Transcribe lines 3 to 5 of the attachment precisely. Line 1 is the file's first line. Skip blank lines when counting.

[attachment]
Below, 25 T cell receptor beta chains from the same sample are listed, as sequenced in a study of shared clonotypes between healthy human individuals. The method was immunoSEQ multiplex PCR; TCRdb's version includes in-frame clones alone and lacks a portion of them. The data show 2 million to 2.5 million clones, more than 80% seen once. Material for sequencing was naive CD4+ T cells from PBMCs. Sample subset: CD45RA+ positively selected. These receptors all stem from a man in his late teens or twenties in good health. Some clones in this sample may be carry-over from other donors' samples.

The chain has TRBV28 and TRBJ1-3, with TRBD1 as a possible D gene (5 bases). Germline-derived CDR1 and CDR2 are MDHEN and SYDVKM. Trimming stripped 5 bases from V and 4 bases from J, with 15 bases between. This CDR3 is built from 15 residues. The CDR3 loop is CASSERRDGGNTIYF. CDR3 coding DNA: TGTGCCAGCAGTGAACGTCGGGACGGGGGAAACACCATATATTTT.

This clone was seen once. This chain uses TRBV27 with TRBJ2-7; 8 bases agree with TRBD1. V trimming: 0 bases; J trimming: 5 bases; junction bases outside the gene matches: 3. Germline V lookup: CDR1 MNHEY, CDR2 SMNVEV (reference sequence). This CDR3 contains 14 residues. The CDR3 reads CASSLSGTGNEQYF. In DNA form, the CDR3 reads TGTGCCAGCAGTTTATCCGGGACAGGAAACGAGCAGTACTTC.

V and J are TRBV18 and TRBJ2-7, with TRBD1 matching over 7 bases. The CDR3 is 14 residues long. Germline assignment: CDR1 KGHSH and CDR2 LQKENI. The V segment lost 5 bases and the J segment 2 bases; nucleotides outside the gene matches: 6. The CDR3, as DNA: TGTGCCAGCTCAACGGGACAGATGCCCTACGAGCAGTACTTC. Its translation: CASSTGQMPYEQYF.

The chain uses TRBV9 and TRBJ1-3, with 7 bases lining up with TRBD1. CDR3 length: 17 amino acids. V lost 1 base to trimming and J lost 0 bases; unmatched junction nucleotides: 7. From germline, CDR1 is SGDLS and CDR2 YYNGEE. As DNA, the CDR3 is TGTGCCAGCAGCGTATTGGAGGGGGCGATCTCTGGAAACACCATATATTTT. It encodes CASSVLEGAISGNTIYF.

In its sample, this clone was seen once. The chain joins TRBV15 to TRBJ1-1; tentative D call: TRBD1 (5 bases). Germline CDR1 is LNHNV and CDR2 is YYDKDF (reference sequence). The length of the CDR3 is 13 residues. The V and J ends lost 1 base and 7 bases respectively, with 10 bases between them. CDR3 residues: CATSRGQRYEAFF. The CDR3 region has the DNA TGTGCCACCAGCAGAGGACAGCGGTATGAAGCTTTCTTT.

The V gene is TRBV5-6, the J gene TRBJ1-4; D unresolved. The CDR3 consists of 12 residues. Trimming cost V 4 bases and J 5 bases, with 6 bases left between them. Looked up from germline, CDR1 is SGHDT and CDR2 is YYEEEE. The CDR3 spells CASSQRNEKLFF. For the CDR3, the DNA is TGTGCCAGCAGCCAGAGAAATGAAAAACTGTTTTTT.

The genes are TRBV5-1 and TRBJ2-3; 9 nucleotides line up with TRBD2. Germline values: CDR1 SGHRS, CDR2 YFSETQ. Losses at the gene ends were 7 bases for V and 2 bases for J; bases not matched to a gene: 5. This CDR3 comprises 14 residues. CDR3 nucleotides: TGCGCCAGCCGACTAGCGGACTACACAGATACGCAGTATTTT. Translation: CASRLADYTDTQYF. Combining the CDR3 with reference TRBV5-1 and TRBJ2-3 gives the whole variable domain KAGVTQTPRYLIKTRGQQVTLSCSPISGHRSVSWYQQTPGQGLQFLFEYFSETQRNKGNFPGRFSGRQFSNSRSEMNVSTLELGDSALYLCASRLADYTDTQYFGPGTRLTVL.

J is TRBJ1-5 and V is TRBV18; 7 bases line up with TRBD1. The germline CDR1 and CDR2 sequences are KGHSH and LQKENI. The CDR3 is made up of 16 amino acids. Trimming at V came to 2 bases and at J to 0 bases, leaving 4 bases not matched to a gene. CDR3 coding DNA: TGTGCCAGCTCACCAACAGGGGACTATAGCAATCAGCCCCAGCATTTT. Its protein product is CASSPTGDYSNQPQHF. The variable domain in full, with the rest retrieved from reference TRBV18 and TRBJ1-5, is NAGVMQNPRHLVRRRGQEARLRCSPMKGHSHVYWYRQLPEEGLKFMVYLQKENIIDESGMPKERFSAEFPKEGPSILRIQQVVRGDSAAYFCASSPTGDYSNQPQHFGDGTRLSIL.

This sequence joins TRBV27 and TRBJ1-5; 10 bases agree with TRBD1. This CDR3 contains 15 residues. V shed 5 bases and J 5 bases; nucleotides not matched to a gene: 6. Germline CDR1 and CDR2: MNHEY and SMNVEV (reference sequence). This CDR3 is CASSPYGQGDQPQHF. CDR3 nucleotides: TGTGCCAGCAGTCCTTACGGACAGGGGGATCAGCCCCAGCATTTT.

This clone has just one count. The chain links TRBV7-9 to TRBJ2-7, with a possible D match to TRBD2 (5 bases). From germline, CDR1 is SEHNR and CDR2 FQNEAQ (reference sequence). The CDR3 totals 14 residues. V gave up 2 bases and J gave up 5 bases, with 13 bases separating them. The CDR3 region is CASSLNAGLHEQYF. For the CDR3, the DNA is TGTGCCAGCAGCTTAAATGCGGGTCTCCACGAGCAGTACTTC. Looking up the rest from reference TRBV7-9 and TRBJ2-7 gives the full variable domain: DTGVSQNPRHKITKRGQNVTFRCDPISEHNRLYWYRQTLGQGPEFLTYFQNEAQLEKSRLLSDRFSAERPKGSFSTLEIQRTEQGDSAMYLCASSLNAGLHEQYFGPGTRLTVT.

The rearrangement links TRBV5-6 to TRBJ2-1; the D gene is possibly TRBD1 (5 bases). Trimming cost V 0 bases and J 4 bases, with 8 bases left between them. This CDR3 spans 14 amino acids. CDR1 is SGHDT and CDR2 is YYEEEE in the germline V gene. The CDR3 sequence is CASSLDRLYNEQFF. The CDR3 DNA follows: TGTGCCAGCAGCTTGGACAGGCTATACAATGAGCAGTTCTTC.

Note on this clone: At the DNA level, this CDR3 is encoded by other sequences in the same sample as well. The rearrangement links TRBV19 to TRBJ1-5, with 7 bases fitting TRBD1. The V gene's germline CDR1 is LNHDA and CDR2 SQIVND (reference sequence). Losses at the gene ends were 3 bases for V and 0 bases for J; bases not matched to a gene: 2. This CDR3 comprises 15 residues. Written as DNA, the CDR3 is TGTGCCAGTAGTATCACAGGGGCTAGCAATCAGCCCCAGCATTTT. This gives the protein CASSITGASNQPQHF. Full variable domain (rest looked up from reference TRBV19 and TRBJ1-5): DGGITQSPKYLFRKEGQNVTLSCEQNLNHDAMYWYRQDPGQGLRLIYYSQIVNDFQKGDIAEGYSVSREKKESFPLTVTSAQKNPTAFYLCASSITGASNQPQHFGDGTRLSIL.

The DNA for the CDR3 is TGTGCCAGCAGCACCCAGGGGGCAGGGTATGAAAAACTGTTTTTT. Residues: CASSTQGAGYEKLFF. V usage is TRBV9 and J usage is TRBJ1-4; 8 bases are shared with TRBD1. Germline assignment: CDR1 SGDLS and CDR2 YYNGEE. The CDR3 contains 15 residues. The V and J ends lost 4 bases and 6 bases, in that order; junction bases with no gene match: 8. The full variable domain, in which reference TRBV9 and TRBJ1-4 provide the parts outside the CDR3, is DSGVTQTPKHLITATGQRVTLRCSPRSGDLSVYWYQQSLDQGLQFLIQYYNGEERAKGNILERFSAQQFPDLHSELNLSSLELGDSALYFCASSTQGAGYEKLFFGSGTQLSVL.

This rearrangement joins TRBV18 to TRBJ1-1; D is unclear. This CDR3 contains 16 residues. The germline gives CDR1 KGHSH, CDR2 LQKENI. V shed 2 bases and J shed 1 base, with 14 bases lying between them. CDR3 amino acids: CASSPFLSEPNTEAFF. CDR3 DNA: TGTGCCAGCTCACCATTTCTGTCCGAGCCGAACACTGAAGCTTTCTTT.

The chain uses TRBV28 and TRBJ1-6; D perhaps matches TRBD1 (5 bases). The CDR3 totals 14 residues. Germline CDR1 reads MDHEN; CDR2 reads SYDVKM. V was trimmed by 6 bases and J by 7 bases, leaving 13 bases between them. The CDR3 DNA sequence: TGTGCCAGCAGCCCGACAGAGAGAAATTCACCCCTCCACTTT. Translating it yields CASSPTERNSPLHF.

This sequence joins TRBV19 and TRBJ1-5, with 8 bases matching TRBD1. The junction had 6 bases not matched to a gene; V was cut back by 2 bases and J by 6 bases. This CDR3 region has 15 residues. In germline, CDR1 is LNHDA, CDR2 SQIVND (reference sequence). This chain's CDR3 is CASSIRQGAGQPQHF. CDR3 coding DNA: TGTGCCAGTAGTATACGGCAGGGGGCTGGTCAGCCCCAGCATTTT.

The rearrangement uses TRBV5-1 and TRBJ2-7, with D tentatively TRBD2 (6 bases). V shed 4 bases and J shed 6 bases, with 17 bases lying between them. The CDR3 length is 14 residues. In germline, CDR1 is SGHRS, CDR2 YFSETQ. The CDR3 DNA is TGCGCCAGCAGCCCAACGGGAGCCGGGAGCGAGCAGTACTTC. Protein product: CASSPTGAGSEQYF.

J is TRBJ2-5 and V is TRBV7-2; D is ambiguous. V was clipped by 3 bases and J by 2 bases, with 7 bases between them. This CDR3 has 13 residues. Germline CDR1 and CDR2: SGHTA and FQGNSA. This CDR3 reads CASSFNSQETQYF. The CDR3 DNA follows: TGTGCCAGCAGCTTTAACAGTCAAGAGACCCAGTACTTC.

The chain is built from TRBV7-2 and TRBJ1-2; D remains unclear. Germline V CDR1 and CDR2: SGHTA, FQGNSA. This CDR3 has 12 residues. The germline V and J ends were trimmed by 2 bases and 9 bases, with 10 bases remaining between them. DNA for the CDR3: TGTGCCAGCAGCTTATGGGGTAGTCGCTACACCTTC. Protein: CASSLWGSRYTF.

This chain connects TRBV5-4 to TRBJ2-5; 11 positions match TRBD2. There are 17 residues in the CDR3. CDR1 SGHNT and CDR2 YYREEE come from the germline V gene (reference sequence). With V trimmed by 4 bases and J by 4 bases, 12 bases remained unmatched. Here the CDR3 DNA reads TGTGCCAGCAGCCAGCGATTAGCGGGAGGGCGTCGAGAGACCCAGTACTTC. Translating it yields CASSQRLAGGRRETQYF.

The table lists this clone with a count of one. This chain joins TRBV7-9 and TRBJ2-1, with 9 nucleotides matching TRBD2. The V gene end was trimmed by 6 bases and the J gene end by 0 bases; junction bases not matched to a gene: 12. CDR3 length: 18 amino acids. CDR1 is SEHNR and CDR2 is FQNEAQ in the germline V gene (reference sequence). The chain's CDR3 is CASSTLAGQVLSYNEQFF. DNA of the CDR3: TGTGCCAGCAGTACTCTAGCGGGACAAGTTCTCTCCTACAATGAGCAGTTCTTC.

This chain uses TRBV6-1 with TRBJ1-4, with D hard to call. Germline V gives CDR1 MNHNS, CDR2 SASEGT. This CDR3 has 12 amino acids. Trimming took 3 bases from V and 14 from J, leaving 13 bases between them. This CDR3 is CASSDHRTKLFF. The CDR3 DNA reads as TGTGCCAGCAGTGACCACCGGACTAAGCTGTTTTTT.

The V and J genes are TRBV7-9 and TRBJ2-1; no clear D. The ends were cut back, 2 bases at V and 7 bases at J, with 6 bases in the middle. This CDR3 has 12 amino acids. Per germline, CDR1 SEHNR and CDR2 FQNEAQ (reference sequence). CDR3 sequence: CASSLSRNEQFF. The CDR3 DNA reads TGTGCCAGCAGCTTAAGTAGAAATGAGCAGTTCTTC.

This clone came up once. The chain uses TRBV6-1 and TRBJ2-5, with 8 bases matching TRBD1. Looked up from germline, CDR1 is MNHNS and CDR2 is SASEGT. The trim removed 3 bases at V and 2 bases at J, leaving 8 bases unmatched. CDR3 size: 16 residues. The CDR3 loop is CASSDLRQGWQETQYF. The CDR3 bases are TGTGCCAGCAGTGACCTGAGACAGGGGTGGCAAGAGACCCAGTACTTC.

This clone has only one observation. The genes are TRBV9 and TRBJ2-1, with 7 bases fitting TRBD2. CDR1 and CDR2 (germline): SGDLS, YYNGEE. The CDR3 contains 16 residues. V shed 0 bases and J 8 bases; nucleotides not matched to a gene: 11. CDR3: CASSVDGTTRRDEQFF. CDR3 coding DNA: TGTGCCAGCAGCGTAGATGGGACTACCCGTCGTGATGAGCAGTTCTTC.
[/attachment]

This clone was seen once. This chain uses TRBV27 with TRBJ2-7; 8 bases agree with TRBD1. V trimming: 0 bases; J trimming: 5 bases; junction bases outside the gene matches: 3. Germline V lookup: CDR1 MNHEY, CDR2 SMNVEV (reference sequence). This CDR3 contains 14 residues. The CDR3 reads CASSLSGTGNEQYF. In DNA form, the CDR3 reads TGTGCCAGCAGTTTATCCGGGACAGGAAACGAGCAGTACTTC.

V and J are TRBV18 and TRBJ2-7, with TRBD1 matching over 7 bases. The CDR3 is 14 residues long. Germline assignment: CDR1 KGHSH and CDR2 LQKENI. The V segment lost 5 bases and the J segment 2 bases; nucleotides outside the gene matches: 6. The CDR3, as DNA: TGTGCCAGCTCAACGGGACAGATGCCCTACGAGCAGTACTTC. Its translation: CASSTGQMPYEQYF.

The chain uses TRBV9 and TRBJ1-3, with 7 bases lining up with TRBD1. CDR3 length: 17 amino acids. V lost 1 base to trimming and J lost 0 bases; unmatched junction nucleotides: 7. From germline, CDR1 is SGDLS and CDR2 YYNGEE. As DNA, the CDR3 is TGTGCCAGCAGCGTATTGGAGGGGGCGATCTCTGGAAACACCATATATTTT. It encodes CASSVLEGAISGNTIYF.